FIG. 1 is an axial sectional view of a unitary cell;

FIG. 2 is a sectional view taken along line AA of FIG. 1 and showing a unitary cell;

FIG. 3 is an axial sectional view of the separator with spherical head;

FIG. 4 is a plan view of the electrical connection of the unitary cells;

FIG. 5 is a top view of the electrical connection of the unitary cells.

In the description of this example, the practical arrangements adopted must be considered as forming part of the invention, it being clearly understood that any equivalent arrangements could equally well be employed without thereby departing from this invention.

There is shown in FIG. 1 the unitary cell constituted by a cylindrical shell 1 fitted with two end-pieces such as 2 which are welded to the shell 1 and on which are fixed the seal plugs.

Said plugs are themselves constituted by a first inner sleeve 3 which is rigidly fixed to the anode 4 by welding, by a second outer sleeve which is itself made-up of a cathode ring 5 rigidly fixed to the cathode 6 by welding and of a cap 7, these two sleeves being fitted one inside the other by means of an insulating end component 8, said component being secured to the diaphragm 9 and maintained in position by the nut 10 which is screwed into the end-piece 2.

The inner sleeve 3 is also rigidly fixed to the cap 7 of the outer sleeve by means of the packing-gland seal 11 and studs such as the stud 12.

Said inner sleeve 3 is also provided with a nozzle 13 which communicates with the anode compartment 14 and is employed either for the admission of anolyte or for the delivery of the two-phase mixture of anolyte and oxygen. This nozzle 13 also serves as a positive terminal.

The cap 7 of the outer sleeve is provided with a peripheral nozzle 15 which communicates with the cathode compartment 18 by means of an annular recess 16 which is machined in said cap and by means of cylindrical ducts such as 17 which are machined in the cathode ring 5. Said nozzle 15 is used either for the admission of the catholyte or for the delivery of the two-phase mixture of catholyte and of hydrogen. The nozzle 15 can also serve as negative terminal but for reasons of ease of connection, it is preferable to arrange a special terminal 19 on the cap 7.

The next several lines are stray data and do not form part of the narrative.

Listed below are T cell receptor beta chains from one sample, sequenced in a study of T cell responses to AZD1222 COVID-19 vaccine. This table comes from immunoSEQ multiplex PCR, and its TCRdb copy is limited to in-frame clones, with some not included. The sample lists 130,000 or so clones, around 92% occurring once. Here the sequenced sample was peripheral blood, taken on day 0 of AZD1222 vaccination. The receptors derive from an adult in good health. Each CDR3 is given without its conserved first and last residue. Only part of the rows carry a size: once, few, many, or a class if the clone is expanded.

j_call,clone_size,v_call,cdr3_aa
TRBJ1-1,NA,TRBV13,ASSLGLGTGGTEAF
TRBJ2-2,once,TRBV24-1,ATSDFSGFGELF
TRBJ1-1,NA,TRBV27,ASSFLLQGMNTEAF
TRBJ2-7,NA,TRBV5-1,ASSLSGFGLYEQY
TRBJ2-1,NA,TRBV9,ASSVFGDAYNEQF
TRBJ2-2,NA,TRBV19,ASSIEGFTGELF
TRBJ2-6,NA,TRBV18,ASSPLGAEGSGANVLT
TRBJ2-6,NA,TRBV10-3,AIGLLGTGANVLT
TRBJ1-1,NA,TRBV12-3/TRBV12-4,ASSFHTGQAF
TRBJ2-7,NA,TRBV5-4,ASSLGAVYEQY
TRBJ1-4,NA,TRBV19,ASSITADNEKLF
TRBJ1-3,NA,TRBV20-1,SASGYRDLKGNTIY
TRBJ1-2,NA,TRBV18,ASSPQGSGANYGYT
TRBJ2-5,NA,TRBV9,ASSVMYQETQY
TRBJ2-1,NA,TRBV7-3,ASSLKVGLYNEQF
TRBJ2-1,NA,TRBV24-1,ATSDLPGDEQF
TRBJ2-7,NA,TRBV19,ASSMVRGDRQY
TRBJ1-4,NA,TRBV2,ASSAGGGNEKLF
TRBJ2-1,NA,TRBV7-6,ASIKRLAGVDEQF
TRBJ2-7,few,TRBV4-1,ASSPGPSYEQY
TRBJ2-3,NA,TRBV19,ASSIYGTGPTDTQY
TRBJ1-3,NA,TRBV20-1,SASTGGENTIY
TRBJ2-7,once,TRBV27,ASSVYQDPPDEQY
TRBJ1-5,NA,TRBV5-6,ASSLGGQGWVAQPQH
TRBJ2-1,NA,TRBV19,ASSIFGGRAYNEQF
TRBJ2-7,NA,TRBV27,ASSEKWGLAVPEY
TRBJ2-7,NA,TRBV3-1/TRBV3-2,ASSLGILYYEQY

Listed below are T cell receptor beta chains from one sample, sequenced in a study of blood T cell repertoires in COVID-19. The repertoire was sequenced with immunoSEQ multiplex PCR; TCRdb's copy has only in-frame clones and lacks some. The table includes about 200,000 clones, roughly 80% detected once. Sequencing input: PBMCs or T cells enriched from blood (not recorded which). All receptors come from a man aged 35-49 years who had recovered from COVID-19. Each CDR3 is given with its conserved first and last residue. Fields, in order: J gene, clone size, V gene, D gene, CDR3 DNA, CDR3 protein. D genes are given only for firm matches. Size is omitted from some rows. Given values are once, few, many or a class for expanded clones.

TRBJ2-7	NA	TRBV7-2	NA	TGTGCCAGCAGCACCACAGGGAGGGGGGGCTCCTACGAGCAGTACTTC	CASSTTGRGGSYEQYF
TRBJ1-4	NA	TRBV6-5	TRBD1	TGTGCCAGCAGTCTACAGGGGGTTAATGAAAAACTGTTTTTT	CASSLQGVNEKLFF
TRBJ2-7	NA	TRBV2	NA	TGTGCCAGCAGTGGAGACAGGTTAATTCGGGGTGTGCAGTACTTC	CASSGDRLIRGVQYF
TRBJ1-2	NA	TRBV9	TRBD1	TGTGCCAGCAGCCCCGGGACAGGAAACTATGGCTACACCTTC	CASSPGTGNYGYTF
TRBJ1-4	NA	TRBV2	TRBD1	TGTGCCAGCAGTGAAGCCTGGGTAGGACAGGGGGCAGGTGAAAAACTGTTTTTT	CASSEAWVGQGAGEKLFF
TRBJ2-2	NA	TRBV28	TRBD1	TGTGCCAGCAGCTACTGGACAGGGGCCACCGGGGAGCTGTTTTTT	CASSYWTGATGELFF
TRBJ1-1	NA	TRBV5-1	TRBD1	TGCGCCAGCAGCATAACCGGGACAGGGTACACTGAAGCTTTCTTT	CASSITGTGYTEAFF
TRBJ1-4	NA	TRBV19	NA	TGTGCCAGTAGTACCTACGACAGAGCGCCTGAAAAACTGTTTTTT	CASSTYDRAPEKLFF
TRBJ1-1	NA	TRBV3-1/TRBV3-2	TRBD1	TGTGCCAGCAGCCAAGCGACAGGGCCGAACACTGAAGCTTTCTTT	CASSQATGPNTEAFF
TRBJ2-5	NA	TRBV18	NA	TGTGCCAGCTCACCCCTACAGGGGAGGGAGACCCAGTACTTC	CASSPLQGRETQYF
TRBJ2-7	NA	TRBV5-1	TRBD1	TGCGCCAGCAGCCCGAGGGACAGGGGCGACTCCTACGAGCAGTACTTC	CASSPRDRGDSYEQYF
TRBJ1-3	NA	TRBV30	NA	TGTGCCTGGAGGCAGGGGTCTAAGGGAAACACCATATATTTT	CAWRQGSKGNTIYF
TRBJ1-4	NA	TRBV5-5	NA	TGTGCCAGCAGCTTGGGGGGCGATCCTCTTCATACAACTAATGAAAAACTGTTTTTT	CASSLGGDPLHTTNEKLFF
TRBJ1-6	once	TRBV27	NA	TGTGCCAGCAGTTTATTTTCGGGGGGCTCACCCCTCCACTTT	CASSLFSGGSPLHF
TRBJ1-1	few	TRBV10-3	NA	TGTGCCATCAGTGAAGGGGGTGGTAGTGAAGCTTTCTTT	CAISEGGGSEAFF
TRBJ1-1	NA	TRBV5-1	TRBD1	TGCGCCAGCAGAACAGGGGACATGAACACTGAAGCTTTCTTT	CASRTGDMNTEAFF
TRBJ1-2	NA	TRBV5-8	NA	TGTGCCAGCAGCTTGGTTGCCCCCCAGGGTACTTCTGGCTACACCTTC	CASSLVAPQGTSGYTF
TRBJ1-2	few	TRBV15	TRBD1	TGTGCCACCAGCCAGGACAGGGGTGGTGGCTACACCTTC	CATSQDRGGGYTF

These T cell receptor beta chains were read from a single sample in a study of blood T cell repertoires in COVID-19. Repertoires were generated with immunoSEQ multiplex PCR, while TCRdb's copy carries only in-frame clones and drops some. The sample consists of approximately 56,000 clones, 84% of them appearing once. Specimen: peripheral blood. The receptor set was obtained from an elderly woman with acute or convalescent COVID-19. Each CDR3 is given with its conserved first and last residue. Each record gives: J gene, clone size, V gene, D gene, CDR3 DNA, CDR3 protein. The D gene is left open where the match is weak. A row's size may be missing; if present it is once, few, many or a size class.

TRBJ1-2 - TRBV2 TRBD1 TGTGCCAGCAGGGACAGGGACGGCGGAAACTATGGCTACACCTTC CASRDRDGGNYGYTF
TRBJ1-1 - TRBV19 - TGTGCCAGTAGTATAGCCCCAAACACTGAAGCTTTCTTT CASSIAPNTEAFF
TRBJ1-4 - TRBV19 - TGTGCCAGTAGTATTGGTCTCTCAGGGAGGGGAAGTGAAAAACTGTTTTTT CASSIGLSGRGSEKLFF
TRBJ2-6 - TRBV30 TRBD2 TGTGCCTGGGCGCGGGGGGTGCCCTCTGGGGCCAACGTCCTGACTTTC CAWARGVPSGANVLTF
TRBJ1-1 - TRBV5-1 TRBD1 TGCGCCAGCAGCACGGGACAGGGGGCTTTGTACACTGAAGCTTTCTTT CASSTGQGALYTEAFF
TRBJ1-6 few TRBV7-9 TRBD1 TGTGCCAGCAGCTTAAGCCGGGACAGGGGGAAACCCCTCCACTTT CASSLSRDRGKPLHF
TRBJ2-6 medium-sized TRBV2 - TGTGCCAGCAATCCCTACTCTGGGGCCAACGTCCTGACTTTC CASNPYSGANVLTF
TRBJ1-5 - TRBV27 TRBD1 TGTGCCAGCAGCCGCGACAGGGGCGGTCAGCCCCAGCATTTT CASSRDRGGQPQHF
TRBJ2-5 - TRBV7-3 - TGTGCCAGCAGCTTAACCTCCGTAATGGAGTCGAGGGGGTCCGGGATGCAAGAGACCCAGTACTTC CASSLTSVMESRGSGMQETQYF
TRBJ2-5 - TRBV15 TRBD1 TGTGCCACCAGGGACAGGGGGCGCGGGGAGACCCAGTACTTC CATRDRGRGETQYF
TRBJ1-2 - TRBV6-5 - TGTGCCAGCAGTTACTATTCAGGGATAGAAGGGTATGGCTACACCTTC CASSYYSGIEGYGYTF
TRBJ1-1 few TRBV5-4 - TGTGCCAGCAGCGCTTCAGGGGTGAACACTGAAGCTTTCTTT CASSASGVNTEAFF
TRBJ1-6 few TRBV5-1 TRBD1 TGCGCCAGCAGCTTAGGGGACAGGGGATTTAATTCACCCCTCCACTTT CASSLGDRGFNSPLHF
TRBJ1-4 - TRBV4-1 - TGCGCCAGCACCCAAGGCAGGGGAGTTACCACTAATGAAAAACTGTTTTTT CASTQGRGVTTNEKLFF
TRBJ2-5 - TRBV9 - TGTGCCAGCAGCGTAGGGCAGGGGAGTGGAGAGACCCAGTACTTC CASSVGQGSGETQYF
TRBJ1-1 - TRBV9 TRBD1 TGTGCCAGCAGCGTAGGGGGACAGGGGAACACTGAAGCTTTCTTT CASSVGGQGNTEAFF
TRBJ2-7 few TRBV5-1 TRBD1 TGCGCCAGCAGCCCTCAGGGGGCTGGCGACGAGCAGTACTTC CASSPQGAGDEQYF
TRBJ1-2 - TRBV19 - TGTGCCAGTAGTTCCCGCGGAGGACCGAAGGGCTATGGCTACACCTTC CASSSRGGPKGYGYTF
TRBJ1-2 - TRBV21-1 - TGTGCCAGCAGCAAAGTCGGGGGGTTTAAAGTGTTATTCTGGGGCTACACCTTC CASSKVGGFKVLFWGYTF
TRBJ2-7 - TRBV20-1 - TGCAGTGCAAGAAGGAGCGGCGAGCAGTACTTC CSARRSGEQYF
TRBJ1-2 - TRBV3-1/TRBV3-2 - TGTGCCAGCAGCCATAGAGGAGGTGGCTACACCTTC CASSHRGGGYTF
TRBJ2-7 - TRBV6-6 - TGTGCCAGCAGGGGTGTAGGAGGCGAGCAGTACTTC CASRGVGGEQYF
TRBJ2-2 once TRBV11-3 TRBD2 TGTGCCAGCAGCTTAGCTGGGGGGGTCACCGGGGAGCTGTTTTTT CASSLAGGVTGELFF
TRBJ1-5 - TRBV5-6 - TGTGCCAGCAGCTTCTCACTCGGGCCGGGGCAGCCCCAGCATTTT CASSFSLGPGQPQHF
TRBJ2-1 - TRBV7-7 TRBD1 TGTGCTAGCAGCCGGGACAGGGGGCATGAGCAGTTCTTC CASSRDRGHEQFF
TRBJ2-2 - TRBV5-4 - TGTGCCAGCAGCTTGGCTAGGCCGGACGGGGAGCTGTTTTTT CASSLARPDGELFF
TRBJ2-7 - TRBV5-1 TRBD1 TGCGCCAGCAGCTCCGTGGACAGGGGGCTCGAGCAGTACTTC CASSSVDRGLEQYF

FIG. 2 serves to show one of the forms adopted for the faces of the anode 4 and the cathode 6 which delimit with the diaphragm 9 the anode compartment 14 and cathode compartment 18.

There is shown in FIG. 3 the spherical-head separator constituted by the outer cylindrical shell 20 which is closed at the lower end by the plug 21 and joined at its upper portion to the spherical head 22. This head 22 is provided with a top collector and with two lateral collectors. The top collector is constituted by a base element 23 which is welded to the spherical head 22 and on which is screwed a supporting sleeve 24. This sleeve 24 is closed-off by means of a plug .25 which is screwed onto this latter.

The inner cylindrical shell 26 is joined at its top portion to the spherical head 27 and this latter is in turn joined at its top portion to the cylindrical supporting shell 28 which is welded to the sleeve 24. A splash-head filter 29 is welded to the top portion of the shell 28.

Two heat-transfer coils 30 and 31 which are secured to the plug 21 by means of their tube ends as designated respectively by the references 32, 33 and 34, 35 serve to regulate the temperature of the electrolyte within the two compartments of the separator and to homogenize the concentrations.

The plug 21 is also fitted with a nozzle 36 for the discharge of electrolyte.